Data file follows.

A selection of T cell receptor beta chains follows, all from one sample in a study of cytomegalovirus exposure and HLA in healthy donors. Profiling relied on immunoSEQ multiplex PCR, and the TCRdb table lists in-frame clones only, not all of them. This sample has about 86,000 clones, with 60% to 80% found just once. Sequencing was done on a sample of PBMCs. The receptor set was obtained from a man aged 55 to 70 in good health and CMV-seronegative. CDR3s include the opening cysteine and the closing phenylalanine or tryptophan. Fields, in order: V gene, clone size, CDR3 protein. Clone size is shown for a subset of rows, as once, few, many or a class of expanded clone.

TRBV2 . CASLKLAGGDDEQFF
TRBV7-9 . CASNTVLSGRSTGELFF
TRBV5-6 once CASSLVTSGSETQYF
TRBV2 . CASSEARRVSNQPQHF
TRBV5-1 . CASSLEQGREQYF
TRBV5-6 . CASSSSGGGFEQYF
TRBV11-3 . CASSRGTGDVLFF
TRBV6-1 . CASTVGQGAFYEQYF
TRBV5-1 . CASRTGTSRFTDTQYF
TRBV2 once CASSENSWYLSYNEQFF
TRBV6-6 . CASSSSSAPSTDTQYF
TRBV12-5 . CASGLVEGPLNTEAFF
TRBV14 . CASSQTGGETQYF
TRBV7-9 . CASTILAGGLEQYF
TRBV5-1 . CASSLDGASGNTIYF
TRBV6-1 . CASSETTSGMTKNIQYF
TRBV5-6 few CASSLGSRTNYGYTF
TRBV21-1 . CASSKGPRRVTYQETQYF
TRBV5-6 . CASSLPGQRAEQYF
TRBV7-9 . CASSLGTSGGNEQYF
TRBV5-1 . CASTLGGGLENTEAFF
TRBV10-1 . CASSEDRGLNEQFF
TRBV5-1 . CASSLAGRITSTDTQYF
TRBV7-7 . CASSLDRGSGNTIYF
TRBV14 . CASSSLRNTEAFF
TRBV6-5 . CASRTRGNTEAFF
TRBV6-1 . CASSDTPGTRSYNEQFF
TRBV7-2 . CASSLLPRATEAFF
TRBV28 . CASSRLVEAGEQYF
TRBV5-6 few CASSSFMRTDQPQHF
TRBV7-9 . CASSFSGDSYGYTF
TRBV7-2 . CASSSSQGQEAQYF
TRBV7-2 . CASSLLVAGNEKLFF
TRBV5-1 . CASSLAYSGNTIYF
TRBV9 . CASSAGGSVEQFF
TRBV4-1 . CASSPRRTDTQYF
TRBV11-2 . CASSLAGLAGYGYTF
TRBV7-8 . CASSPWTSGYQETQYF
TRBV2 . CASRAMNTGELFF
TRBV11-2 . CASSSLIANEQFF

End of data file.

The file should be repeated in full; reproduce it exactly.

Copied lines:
A selection of T cell receptor beta chains follows, all from one sample in a study of cytomegalovirus exposure and HLA in healthy donors. Profiling relied on immunoSEQ multiplex PCR, and the TCRdb table lists in-frame clones only, not all of them. This sample has about 86,000 clones, with 60% to 80% found just once. Sequencing was done on a sample of PBMCs. The receptor set was obtained from a man aged 55 to 70 in good health and CMV-seronegative. CDR3s include the opening cysteine and the closing phenylalanine or tryptophan. Fields, in order: V gene, clone size, CDR3 protein. Clone size is shown for a subset of rows, as once, few, many or a class of expanded clone.

TRBV2 . CASLKLAGGDDEQFF
TRBV7-9 . CASNTVLSGRSTGELFF
TRBV5-6 once CASSLVTSGSETQYF
TRBV2 . CASSEARRVSNQPQHF
TRBV5-1 . CASSLEQGREQYF
TRBV5-6 . CASSSSGGGFEQYF
TRBV11-3 . CASSRGTGDVLFF
TRBV6-1 . CASTVGQGAFYEQYF
TRBV5-1 . CASRTGTSRFTDTQYF
TRBV2 once CASSENSWYLSYNEQFF
TRBV6-6 . CASSSSSAPSTDTQYF
TRBV12-5 . CASGLVEGPLNTEAFF
TRBV14 . CASSQTGGETQYF
TRBV7-9 . CASTILAGGLEQYF
TRBV5-1 . CASSLDGASGNTIYF
TRBV6-1 . CASSETTSGMTKNIQYF
TRBV5-6 few CASSLGSRTNYGYTF
TRBV21-1 . CASSKGPRRVTYQETQYF
TRBV5-6 . CASSLPGQRAEQYF
TRBV7-9 . CASSLGTSGGNEQYF
TRBV5-1 . CASTLGGGLENTEAFF
TRBV10-1 . CASSEDRGLNEQFF
TRBV5-1 . CASSLAGRITSTDTQYF
TRBV7-7 . CASSLDRGSGNTIYF
TRBV14 . CASSSLRNTEAFF
TRBV6-5 . CASRTRGNTEAFF
TRBV6-1 . CASSDTPGTRSYNEQFF
TRBV7-2 . CASSLLPRATEAFF
TRBV28 . CASSRLVEAGEQYF
TRBV5-6 few CASSSFMRTDQPQHF
TRBV7-9 . CASSFSGDSYGYTF
TRBV7-2 . CASSSSQGQEAQYF
TRBV7-2 . CASSLLVAGNEKLFF
TRBV5-1 . CASSLAYSGNTIYF
TRBV9 . CASSAGGSVEQFF
TRBV4-1 . CASSPRRTDTQYF
TRBV11-2 . CASSLAGLAGYGYTF
TRBV7-8 . CASSPWTSGYQETQYF
TRBV2 . CASRAMNTGELFF
TRBV11-2 . CASSSLIANEQFF